This article looks at how the Job Support Scheme (JSS) works and who can benefit, based on the JSS Factsheets issued up to 13 October 2020. Further guidance is expected in the coming weeks which may supersede some of the contents below.
Whilst the scheme is the latest iteration of the support given to employers to preserve jobs during the Coronavirus pandemic, it is a new a separate scheme which will replace the existing Coronavirus Job Retention Scheme (CJRS) which comes to an end on 31 October 2020. The Chancellor’s intention in the design of the scheme is to support the retention of jobs through the winter of 2020/21 by subsidising the employment costs of employees working reduced hours. Within weeks of announcing the scheme it was extended further in the face of the potential lockdown of some parts of the economy.
HOW THE SCHEME WORKS
The scheme applies where an employee agrees to reduce their working time to not less than 1/3rd of their usual hours. The financial cost of the unworked hours is shared between the employee, the employer and the Government. This is most easily understood with an illustration.
Beth normally works 5 days a week on a fixed wage of £350 per week. Under the scheme she agreed to reduce her hours to 2 days a week. Her employer will pay her for the hours she actually works (2 days out of 5 = £140). The employer will also pay her for 1/3rd of the hours she does not work (1/3rd of 3 days not working = £70) with an added contribution of another 1/3rd of the non-working hours (£70) contributed by the government. Overall, Beth receives £280 of which the employer has paid £210 and the Government £70.
The late amendment to the scheme applies if the business is forced to close its premises by direction of one of the four national Governments. In that case the Government will contribute 2/3rd of normal wages, up to £2,100 per month, and there will be no requirement for the employee to do any work. The employer will have to continue to pay National Insurance and pension contributions under both version of the scheme.
QUALIFYING CONDITIONS FOR THE JOB SUPPORT SCHEME
• The employer must operate a UK bank account and have a UK PAYE scheme
• Large employers will be subject to a financial assessment test but SME businesses will not
• The employee must be employed and appear on an RTI payroll submission on or before 23 September 2020.
• Employees do not need to have been previously furloughed.
• The employee must work at least 1/3rd of usual hours (unless the business is in lockdown)
• The minimum short working period is 7 days but employees can cycle on and off the scheme
• The short working agreement between the employer and employee must be in writing
WHAT ARE ‘USUAL HOURS’
Where an employee is on fixed hours this is a straightforward question. It becomes more difficult where employees work regular overtime, flexible hour or are on zero hours contracts. At present we only know that the rules will be similar to those used for the CJRS scheme. It is likely that employees on fixed hours will look back to their working hours perhaps in the last pay period before 23.9.2020. Employees on variable hours may be able to look back to the same period last year or some kind of annual average. Details of how this will apply should be clearer when we have the detailed guidance.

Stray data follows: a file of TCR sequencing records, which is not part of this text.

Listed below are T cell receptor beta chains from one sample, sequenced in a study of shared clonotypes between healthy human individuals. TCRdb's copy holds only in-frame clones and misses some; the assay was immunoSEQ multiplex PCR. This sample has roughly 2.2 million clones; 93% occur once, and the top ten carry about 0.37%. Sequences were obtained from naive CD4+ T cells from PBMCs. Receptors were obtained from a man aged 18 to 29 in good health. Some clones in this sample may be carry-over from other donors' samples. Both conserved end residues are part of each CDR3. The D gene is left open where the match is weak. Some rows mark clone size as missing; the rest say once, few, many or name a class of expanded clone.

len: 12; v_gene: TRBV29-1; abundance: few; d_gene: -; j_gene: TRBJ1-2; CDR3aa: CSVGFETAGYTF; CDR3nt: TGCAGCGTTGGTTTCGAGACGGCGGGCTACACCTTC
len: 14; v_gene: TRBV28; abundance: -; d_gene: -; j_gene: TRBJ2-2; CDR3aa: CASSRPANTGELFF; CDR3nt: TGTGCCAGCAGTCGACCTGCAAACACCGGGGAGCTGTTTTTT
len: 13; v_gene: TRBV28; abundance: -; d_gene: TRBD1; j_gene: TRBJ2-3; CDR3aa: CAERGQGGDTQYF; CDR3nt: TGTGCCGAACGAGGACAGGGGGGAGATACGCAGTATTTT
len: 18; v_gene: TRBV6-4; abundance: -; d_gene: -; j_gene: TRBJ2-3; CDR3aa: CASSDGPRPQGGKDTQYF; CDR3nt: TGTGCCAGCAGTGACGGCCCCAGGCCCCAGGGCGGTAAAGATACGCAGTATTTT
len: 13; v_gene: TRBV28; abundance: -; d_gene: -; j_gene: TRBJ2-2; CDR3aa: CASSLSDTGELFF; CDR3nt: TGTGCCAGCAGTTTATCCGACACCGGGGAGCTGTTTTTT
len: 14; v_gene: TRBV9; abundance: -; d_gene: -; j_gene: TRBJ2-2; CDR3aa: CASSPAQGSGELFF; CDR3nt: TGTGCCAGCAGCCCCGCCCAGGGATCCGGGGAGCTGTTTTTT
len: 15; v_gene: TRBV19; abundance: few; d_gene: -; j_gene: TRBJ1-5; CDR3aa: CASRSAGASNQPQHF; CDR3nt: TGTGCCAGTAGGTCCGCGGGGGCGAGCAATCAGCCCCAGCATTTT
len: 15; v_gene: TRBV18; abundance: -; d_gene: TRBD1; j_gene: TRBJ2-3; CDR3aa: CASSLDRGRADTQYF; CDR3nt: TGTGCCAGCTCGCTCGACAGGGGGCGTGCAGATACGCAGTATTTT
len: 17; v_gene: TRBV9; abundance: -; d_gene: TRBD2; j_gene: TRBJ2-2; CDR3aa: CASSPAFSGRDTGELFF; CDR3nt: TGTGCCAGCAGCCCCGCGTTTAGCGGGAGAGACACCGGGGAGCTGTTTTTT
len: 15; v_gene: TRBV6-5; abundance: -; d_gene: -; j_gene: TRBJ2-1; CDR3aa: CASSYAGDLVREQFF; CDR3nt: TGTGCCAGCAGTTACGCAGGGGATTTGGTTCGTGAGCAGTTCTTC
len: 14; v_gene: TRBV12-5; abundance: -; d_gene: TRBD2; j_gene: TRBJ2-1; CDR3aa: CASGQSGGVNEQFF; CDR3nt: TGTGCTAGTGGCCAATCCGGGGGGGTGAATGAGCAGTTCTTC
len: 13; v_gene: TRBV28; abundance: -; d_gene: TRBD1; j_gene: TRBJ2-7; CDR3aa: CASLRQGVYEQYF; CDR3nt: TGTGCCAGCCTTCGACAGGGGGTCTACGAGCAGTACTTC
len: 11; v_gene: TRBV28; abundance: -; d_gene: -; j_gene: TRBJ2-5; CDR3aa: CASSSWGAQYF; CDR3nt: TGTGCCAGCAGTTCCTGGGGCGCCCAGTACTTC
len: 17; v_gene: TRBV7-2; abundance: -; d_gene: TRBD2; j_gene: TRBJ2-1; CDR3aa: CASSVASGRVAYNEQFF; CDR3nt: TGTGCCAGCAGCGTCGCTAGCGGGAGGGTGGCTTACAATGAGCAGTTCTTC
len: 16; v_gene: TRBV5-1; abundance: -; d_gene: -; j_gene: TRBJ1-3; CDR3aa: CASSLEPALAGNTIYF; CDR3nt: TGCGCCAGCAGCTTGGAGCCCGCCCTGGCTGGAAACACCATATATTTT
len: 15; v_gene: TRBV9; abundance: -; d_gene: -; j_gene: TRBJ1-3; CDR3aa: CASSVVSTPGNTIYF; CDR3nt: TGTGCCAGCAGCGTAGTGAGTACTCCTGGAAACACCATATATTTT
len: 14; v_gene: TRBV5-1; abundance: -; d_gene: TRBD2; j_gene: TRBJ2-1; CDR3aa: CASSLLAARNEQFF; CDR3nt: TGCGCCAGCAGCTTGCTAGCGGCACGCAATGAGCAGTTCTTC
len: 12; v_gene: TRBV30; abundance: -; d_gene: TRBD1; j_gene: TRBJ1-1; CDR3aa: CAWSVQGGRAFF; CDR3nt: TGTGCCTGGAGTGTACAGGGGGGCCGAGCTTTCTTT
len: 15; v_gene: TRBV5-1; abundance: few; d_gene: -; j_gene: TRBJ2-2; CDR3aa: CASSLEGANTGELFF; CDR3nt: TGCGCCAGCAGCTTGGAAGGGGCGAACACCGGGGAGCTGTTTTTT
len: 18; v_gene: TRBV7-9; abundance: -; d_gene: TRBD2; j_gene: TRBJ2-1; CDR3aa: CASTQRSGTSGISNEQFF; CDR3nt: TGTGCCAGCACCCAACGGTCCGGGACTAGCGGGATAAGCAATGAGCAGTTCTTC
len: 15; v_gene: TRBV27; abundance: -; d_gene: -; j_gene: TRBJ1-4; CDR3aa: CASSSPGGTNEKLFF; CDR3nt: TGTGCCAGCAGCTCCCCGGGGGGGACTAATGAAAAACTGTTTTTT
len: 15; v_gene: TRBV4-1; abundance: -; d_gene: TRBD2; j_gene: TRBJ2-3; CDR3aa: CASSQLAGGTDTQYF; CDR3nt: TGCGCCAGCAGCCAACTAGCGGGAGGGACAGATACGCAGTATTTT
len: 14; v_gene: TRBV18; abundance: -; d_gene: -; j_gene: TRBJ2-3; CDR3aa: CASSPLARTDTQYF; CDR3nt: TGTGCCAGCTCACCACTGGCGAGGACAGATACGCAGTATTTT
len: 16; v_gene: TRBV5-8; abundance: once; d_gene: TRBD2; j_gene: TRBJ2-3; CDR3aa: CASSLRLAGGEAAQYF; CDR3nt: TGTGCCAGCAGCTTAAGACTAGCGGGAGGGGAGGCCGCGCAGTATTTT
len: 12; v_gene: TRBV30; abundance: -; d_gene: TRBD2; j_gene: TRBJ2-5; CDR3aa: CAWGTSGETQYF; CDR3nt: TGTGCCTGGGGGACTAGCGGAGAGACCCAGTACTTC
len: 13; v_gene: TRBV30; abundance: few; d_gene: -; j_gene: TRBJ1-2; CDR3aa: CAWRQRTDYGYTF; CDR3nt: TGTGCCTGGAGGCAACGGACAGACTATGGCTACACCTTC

MAKING A JOB SUPPORT SCHEME CLAIM
The scheme starts on 1 November 2020 and claims will be made monthly in arears. The employee will have had to have been actually paid and the RTI submission made before a grant can be claimed. This poses a cashflow issue for employers who will need to fund the government contribution before it can be recovered.
Claims will be made online, presumably through the same portal as is presently used for CJRS. HMRC will be checking claims and erroneous or fraudulent claims will be withheld or repayable. The reference to withholding claims maybe suggests that some of these checks could be made before claims are processed and it is conceivable that claims could be delayed as a result.
The maximum claim is £697.22 per month for any individual employee. (£2,100 per month if the lockdown scheme applies). HMRC will be communicating details of the claims to employees, presumably to limit the opportunity for fraud. The employer cannot make up the wages lost by the employee under the scheme unless the employer is in lockdown.
Whilst the scheme may offer support to hard hit businesses over the winter it is essential to plan ahead. Apart from the logistics of the staff management and working practices there are three things to keep in mind.
1. Carefully consider the cash flow implications arising from the operation of the scheme and ensure you have sufficient resources to meet the wage payment whilst waiting for grants to be paid out.
2. The short time working agreement needs to be in writing so you will need to consult legal/HR advisers to ensure this can be put in place.
3. The scheme is designed to run for 6 months but will be reviewed after 3 months. It is conceivable that such a review could change the Government’s level of contribution or the qualifying conditions for the scheme.
This leaflet has been produced for general guidance only and professional advice should be sought before taking any particular action. If you have questions about how this applies to your circumstances speak to your normal contact at Albert Goodman or email Andrew.Law@albertgoodman.co.uk